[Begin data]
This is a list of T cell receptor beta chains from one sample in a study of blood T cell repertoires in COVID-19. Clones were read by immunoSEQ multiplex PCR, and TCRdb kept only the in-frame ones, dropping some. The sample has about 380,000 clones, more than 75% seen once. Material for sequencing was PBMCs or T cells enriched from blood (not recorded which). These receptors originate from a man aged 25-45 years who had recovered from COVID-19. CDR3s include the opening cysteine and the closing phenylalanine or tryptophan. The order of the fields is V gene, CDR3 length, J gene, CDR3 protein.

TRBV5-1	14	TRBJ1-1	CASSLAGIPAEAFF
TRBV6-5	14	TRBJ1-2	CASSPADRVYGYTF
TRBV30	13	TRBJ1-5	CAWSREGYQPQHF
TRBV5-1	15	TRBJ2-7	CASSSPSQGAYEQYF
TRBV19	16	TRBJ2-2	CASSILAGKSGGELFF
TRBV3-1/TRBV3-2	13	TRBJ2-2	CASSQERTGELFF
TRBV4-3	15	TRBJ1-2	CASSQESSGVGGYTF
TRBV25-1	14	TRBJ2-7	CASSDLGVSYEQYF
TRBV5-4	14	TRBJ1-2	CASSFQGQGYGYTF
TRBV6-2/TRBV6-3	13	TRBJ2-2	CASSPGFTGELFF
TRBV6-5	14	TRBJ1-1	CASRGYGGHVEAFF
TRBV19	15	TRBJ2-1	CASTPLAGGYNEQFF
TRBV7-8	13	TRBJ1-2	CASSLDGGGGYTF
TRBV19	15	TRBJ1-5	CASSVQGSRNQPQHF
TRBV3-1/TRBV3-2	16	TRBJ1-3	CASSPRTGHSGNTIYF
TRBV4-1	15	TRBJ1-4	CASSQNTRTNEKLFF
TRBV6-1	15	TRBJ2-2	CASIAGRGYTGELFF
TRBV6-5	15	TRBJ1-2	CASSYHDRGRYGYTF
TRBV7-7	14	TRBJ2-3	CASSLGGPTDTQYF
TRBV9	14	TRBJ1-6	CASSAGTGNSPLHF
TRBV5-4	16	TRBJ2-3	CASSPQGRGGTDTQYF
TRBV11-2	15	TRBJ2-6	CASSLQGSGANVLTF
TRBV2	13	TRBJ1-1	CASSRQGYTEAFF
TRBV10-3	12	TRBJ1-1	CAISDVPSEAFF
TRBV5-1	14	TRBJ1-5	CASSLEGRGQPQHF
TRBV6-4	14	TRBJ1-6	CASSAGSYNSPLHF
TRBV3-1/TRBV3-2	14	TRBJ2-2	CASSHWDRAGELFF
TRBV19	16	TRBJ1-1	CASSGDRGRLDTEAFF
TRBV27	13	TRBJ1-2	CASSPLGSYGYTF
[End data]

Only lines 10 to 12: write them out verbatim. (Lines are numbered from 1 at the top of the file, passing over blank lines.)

TRBV5-4	14	TRBJ1-2	CASSFQGQGYGYTF
TRBV6-2/TRBV6-3	13	TRBJ2-2	CASSPGFTGELFF
TRBV6-5	14	TRBJ1-1	CASRGYGGHVEAFF